A ceiling airer is by far the most practical indoor air drying method, as you can dry a large number of nappies or any other clothes, well out of everyone's way, with plenty of room for warm air to circulate. If you do not have one, but have a space where it would be practical to install one, I recommend you take a look at Sheilamaid.

Many modern houses, however, do not have the high ceilings that a ceiling airer requires, or indeed it may simply look out of place. Lakeland Limited offer a number of solutions at a good price: a traditional ceiling airer, a wall-mounted bespoke airer (which telescopes away).


Airing Cupboard

If it is a warm one, using an airing cupboard to dry your nappies is ideal, as long as you can keep one rack free, so you can hang the nappies over the slats - spread out as much as possible.

The airing cupboard will prove especially useful in the winter months, when the central heating is on.

In the summer months, or if heavily insulated, the lack of warmth and of air movement might not make it your first choice.

Aga Drying

With an Aga or similar, you will no doubt have a permanently warm kitchen. Combine a range cooker with a ceiling airer, and there really is no need for a tumble drier!

As with drying on a radiator, turning over the nappies periodically will speed their drying considerably. Try to avoid putting too many on at once.

Tumble Drying Reusable Nappies

Reusable nappies can be dried in a tumble dryer on low.

Using a tumble dryer makes nappies feel nice and soft, but works out expensive and also shortens the life span of your nappies by taking out the pile gradually. When you empty the fluff from your tumble dryer filter, that fluff is lost fabric fibres and therefore lost absorbency. If at all possible tumble drying should be avoided for any waterproof PUL covers which includes all in ones.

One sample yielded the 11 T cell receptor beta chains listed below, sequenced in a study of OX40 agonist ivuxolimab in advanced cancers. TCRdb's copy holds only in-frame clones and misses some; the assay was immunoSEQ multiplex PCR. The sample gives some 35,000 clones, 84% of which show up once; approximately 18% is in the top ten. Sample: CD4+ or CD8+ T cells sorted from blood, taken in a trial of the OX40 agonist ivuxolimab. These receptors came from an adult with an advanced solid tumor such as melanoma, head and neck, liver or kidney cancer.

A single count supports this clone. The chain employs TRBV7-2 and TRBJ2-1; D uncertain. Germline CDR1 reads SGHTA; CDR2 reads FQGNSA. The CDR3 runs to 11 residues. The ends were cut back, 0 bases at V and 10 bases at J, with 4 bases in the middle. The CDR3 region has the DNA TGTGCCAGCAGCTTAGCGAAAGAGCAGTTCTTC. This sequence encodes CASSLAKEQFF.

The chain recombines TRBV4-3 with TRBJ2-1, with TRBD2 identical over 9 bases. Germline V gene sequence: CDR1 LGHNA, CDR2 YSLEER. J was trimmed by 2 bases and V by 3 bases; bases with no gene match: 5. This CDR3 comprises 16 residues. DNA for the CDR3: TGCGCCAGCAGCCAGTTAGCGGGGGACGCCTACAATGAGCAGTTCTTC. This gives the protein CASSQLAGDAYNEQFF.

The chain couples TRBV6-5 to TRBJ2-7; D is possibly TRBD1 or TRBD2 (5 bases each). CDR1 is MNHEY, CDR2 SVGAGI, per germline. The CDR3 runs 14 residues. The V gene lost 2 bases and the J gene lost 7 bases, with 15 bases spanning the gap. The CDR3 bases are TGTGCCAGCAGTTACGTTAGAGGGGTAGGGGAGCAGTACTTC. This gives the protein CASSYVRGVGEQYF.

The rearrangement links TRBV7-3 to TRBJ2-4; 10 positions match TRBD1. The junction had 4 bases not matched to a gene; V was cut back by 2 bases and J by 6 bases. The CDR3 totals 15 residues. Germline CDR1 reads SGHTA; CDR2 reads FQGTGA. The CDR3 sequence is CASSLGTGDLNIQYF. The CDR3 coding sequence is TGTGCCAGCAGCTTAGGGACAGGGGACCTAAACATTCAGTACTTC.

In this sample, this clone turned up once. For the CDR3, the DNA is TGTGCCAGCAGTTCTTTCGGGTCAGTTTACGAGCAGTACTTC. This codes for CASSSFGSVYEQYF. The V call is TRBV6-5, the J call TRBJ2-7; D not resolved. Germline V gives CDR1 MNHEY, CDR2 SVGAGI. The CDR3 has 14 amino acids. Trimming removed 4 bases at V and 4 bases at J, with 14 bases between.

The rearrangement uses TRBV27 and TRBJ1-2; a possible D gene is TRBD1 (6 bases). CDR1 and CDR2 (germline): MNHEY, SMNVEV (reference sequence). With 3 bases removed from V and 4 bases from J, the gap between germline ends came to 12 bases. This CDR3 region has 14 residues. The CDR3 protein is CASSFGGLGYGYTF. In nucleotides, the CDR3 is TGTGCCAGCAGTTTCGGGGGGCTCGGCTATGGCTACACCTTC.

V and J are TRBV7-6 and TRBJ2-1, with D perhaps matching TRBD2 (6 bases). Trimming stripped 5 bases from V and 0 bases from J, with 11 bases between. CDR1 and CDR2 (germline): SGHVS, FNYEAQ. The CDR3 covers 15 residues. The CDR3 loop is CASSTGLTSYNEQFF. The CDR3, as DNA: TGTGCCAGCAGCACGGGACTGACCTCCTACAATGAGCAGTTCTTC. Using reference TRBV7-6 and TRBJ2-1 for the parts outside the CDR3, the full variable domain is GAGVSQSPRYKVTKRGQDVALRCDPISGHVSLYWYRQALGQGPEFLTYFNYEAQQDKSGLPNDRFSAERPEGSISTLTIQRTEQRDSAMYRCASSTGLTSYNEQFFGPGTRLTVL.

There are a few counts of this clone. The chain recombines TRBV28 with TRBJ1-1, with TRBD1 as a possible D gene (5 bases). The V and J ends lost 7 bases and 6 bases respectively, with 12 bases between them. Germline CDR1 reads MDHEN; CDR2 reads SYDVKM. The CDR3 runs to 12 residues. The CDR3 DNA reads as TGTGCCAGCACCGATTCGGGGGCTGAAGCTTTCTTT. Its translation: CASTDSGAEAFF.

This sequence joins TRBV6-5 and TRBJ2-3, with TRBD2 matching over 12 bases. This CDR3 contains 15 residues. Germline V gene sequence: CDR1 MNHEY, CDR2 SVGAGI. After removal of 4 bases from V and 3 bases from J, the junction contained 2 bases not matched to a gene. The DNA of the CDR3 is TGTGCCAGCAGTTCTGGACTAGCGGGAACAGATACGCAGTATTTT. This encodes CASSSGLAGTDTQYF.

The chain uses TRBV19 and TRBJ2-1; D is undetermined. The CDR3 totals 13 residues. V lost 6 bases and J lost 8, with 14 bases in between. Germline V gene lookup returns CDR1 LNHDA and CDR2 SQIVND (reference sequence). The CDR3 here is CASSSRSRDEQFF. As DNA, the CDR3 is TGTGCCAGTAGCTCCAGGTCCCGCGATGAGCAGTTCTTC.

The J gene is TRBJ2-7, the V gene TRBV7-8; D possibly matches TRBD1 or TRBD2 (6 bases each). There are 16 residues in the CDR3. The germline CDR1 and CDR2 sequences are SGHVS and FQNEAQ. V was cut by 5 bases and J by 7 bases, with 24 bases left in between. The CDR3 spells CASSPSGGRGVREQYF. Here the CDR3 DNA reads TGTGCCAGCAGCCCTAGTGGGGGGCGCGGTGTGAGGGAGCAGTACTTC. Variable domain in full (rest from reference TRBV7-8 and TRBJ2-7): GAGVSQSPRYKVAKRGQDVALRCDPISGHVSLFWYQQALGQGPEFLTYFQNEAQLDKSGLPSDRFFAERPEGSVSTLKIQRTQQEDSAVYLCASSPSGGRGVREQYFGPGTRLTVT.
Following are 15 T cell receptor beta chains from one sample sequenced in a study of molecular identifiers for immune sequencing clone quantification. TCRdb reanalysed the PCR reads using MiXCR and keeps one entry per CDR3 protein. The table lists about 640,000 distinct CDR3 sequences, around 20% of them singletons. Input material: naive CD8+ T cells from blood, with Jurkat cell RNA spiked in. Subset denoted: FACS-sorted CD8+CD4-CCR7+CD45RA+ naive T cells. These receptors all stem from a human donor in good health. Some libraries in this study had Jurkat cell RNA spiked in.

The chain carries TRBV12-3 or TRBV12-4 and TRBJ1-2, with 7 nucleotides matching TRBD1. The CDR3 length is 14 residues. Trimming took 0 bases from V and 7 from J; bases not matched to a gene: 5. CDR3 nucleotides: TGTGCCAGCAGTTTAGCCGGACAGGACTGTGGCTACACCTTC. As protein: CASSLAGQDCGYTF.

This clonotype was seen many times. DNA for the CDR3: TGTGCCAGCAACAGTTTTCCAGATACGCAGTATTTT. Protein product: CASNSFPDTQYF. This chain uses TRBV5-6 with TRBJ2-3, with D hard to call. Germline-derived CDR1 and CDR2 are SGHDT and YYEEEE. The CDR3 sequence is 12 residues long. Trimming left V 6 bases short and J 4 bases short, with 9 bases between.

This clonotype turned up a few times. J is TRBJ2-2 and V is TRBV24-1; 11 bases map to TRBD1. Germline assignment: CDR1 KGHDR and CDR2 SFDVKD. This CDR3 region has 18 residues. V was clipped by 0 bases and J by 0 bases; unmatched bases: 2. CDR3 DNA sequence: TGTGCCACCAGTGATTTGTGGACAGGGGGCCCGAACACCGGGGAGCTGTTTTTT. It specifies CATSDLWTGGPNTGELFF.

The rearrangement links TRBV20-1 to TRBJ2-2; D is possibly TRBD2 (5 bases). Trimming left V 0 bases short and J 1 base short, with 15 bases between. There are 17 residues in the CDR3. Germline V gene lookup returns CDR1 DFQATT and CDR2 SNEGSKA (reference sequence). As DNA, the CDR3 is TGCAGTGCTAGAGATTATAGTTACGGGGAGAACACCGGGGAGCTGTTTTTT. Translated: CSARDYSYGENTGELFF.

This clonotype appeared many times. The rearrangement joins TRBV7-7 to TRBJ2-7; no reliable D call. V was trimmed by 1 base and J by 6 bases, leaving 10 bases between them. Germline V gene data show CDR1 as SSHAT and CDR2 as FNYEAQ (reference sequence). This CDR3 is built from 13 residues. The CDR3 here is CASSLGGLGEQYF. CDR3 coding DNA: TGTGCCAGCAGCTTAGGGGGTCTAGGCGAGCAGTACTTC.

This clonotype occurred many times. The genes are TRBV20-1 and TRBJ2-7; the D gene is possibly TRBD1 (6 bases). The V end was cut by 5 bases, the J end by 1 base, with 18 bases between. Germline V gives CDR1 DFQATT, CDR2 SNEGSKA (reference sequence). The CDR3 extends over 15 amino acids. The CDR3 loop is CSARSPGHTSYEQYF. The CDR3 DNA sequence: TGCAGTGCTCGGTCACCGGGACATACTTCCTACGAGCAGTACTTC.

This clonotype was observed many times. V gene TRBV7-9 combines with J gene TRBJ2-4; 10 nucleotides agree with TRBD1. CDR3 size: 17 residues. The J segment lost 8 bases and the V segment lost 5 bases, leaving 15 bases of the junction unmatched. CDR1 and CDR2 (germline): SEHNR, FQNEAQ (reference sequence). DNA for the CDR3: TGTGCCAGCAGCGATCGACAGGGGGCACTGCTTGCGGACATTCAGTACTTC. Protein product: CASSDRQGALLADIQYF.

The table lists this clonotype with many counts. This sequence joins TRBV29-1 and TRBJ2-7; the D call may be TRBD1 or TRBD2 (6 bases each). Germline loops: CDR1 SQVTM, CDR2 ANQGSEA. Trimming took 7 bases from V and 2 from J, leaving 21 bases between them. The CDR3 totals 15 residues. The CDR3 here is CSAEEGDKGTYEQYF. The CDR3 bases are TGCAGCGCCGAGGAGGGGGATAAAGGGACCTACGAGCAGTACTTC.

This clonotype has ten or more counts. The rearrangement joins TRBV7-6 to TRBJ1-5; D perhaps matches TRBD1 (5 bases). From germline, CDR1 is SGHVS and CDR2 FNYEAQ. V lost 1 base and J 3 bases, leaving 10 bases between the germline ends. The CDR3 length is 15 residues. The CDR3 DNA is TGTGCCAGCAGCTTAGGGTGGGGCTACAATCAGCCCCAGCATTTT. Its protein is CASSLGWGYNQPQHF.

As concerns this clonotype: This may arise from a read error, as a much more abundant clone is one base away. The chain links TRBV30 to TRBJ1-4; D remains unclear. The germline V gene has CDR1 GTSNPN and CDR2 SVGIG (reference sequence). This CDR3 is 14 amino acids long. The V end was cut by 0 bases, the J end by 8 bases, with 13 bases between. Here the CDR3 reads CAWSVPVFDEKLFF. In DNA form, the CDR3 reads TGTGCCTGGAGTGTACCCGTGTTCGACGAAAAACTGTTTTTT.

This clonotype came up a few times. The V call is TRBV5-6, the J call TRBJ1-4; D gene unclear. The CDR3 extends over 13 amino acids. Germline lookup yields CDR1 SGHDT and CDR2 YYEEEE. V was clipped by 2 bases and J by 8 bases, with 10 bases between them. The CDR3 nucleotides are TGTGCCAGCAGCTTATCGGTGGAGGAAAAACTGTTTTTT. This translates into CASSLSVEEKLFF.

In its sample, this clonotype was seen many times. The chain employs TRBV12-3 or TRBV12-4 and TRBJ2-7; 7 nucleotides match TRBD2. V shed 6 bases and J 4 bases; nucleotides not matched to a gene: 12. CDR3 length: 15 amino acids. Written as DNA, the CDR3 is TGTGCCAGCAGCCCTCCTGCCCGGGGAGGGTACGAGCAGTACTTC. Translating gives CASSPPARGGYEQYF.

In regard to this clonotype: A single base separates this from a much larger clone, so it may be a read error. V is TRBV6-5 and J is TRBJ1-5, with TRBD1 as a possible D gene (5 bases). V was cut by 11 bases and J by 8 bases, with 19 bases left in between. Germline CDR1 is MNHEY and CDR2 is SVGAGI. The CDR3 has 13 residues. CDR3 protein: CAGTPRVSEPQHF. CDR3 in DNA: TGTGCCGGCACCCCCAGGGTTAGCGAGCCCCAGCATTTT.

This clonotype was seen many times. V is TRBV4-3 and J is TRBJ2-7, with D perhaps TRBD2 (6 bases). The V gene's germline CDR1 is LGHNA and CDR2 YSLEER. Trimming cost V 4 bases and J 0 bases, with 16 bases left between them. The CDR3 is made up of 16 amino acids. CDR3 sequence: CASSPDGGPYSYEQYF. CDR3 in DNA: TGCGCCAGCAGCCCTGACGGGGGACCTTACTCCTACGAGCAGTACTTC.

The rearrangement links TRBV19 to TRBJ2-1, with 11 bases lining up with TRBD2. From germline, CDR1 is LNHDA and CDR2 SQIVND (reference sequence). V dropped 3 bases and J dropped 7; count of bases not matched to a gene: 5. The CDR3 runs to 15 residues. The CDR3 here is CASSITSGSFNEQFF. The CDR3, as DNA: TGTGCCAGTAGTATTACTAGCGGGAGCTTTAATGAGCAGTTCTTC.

You could give your nappies no more than 10 minutes in the tumble drier and then finish them off in one of the other ways listed. This way you get some of the softness without the cost.  

Tumble Dryer Tips

  • To speed drying times, put a dry towel in with the nappies, as this absorbs the condensation the nappies produce.

  • Try to avoid putting too many nappies in the drier at one time, in order to keep the drying time down.

Combined washer/drier

  • If you intend to use the drier, you will need to empty the washing machine after it has finished, and shake the nappies before putting them back in. Otherwise, some will tend to stick to the side after the last spin cycle, and these will not dry easily.
  • You may need to split them into two loads to dry, as the drying capacity of these machines is much lower than the washing capacity.

Regular tumble drying of cloth nappies largely outweighs the environmental benefits of reduced landfill, so should be avoided if this is a major concern.


Radiator Drying

Radiators offer a good direct source of heat at minimal extra cost, as in the winter you are likely to have the heating on anyway.

It isn't recommended to dry your nappies directly on the radiator, as it can get too hot and may burn your nappy fabrics, especially delicate bamboo and PUL.

Instead, you can put your nappies on a clothes horse in front of the radiator, or invest in the small airers that hook over the top of the radiator.


An electric dehumidifier can be really useful for families living in small damp houses and flats where there's no room for a tumble dryer.

It is usually more cost effective than a tumble dryer and can either be run all the time to try to keep the whole house drier, or just run when washing is drying.

nappies drying on a washing line